As part of our leavers profiling we help organisations identify reasons for leaving, getting under the skin of the more traditional exit interview by using a mix of surveys, one to one interviews and discussions using external facilitators.
The key word above is external. I don’t think I am making a remarkable revelation when I say that the reasons given for leaving during an internally run exit interview are markedly different from those that are given during an externally facilitated discussion. It will also probably not come as a surprise to hear that pay (and benefits) is the main reason given during an internal exit interview for leaving, whereas management style/ behaviours comes out the highest during an externally facilitated discussion.
Have you reviewed how you go about collecting information from those leaving your organisation, how valid it is, what is done with the information collected?
Finally, it is worth noting that on average, 40 per cent of leavers would take a job in the organisation in the future, if the situation was right.
And this leads us to the last stage in the life cycle of engagement...
I’ll be back
Sometimes the grass isn’t greener, one client consistently sees a large number of those that leave the organisation (their attrition levels are around 11 per cent) come back to the organisation. They have found out that the organisation they left wasn’t so bad after all!
What our research shows here is that engagement levels from this group are not only high but remain high. It is worth considering how your organisation stays in touch with its talented leavers.
The future life cycle
We are seeing a trend within organisations where they are becoming increasingly sophisticated in the ways in which they analyse and compare data from across the organisation. Engagement data is being incorporated onto management dashboards where the organisation and departmental managers can compare levels of engagement with absence, staff turnover, sales and customer service data. It is these levels of cross comparison and communication within organisations that has led to the increased use of the net promoter score, as a measure of employee advocacy.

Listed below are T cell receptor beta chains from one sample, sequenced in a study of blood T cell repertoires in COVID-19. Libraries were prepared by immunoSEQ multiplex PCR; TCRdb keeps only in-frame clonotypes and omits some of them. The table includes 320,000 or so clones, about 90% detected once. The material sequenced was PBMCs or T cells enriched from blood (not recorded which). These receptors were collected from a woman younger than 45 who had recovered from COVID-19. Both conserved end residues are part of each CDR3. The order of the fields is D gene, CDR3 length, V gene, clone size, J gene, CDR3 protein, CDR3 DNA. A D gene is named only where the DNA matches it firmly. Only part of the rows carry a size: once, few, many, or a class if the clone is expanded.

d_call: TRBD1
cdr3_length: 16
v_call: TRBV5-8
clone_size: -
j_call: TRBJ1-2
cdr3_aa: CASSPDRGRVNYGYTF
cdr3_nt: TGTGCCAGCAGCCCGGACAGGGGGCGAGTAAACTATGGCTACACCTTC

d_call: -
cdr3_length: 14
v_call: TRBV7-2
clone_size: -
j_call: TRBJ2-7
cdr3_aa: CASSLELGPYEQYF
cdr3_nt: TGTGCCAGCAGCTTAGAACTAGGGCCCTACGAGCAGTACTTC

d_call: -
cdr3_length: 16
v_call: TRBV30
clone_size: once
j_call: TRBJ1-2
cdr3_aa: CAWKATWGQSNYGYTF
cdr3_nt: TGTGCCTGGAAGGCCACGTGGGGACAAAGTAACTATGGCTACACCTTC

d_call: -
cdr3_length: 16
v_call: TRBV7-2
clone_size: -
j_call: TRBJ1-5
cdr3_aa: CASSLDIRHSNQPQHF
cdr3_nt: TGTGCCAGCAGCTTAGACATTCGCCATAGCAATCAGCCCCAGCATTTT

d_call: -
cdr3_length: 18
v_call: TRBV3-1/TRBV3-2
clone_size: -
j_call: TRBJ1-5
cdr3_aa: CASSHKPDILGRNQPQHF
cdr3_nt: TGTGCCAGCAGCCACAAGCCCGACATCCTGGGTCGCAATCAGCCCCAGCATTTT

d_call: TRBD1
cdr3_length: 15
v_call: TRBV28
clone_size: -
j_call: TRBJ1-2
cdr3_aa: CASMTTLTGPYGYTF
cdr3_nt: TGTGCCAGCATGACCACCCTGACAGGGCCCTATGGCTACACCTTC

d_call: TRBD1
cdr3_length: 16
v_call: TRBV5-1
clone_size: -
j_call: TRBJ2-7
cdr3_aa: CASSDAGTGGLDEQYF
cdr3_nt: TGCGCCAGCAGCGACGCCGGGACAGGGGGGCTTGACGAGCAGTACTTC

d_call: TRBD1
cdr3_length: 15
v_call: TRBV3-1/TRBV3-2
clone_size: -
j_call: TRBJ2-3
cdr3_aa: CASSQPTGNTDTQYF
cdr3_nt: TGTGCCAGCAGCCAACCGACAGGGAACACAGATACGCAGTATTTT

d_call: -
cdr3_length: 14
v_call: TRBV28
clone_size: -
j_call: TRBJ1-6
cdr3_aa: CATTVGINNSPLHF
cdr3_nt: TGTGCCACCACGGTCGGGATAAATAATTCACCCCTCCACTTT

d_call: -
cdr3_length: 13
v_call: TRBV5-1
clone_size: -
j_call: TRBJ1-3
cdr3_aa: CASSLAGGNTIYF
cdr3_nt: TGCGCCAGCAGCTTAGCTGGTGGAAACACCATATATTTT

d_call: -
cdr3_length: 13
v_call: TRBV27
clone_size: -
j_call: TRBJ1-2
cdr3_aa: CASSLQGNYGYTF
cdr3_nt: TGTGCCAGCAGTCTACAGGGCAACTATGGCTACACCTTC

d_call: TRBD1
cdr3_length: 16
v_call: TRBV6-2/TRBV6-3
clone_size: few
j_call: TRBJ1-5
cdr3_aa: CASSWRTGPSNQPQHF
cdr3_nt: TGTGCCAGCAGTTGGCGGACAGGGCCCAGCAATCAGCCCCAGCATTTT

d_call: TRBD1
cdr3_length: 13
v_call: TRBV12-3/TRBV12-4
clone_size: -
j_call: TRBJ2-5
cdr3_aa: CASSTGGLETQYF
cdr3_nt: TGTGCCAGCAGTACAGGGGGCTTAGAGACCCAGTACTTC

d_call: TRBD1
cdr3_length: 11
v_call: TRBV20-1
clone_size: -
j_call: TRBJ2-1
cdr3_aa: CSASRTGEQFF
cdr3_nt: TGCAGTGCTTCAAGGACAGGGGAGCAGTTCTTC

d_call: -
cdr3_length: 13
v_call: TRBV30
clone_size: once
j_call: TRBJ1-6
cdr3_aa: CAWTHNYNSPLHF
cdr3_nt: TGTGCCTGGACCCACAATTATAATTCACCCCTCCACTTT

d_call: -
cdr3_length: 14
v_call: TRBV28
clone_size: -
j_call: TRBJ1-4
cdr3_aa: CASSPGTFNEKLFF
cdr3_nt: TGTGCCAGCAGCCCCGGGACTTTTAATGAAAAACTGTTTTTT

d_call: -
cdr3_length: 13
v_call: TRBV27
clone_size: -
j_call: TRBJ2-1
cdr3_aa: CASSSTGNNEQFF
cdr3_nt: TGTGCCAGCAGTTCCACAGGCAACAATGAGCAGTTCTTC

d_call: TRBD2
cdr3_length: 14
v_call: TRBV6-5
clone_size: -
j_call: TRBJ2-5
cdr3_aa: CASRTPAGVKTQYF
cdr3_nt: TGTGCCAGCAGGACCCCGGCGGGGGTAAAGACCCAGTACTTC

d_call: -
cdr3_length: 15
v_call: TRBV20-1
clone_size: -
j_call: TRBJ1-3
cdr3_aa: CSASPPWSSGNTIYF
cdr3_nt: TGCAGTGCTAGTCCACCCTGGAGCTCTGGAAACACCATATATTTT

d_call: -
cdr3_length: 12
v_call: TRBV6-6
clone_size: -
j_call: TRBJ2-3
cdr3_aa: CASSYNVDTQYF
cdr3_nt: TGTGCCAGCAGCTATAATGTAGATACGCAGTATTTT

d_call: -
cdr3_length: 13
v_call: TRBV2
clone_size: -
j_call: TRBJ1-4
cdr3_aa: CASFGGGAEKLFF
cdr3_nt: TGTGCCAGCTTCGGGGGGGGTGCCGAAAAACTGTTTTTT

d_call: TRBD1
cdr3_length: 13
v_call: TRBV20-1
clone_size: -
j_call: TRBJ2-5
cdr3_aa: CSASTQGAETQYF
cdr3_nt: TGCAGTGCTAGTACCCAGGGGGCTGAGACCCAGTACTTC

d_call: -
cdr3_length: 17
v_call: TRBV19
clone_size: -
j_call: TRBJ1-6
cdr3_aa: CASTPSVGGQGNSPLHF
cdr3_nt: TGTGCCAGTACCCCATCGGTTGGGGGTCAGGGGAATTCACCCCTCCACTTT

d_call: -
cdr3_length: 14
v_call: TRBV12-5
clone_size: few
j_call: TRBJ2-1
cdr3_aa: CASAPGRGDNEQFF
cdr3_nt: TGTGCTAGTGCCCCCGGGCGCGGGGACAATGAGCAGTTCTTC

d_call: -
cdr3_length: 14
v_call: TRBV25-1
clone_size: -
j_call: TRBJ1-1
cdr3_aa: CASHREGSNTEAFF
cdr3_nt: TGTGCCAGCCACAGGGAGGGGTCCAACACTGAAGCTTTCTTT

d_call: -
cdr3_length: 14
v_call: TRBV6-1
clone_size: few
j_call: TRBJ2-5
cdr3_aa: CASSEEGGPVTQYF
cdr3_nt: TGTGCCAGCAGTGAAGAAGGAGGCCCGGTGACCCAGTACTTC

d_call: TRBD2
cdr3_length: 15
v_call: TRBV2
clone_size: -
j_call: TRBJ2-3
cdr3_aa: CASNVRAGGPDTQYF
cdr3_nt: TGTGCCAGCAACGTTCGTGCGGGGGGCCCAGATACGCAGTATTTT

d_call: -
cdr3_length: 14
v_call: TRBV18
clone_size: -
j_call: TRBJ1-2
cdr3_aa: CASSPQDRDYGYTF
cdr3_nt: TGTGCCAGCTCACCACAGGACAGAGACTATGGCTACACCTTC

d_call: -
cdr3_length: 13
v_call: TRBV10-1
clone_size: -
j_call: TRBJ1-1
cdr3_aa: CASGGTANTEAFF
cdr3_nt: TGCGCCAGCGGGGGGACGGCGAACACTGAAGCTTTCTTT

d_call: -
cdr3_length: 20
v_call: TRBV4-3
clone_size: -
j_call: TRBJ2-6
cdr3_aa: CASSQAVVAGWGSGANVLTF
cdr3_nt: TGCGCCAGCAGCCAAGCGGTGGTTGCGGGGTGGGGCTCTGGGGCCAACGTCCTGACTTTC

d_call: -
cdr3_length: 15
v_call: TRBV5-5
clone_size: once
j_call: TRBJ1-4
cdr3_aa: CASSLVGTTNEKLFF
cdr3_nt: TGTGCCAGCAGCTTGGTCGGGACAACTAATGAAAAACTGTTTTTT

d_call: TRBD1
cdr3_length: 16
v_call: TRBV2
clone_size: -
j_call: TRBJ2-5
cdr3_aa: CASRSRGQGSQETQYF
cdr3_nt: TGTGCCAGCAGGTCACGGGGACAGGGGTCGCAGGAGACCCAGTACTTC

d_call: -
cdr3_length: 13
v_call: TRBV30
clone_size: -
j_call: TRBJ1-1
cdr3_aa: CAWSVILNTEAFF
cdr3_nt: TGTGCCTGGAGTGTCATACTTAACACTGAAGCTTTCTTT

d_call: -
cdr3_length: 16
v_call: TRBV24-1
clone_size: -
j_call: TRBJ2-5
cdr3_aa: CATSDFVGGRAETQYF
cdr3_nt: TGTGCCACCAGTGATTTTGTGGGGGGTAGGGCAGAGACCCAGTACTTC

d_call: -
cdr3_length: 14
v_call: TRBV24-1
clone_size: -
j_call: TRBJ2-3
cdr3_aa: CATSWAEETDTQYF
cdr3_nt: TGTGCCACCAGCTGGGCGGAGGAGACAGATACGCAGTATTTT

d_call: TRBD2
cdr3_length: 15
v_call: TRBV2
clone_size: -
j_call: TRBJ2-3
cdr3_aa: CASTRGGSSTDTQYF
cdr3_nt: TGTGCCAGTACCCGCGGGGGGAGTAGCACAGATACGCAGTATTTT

The net promoter score is a customer loyalty metric. It measures the loyalty that exists between a provider and a consumer. Consumers respond to the following on a 0-10 point scale: How likely is it that you would recommend our company/product/service to a friend or colleague? Promoters are those who respond with a score of 9 or 10 and are considered loyal enthusiasts. Detractors are those who respond with a score of 0 to 6 – unhappy customers. Scores of 7 and 8 are ignored. The score is calculated by subtracting the percentage of customers who are Detractors from the percentage of customers who are Promoters.
We have worked with a number of organisations to implement similar technique to measure employee loyalty, allowing them to cross compare consumers and employee ratings of the brand; as well as track advocacy across business groups and compare with levels of engagement and so on. Our initial research shows that both employees’ rating of the brand and the organisation as a place to work follow a similar pattern to the engagement levels throughout the length of service.
However, advocacy of the organisation as a place to work starts out much higher, as high as 100 per cent at recruitment and falls much lower during the first five years of employment, before beginning to increase. Advocacy of the brand or service, starts high and falls during the first five years before showing an increase. However, the level change tends to differ significantly between organisations, departments and levels within an organisation.
Understanding the changes in engagement levels and how employees interact with their organisation’s brand throughout their tenure is a useful tool. Think about each of the key touch points with employees, what their expectations may be at that time. Hopefully this insight will have a positive impact on your interactions.
Finally, ask yourself what does your organisation seek to understand from its employees and what does it do with the feedback?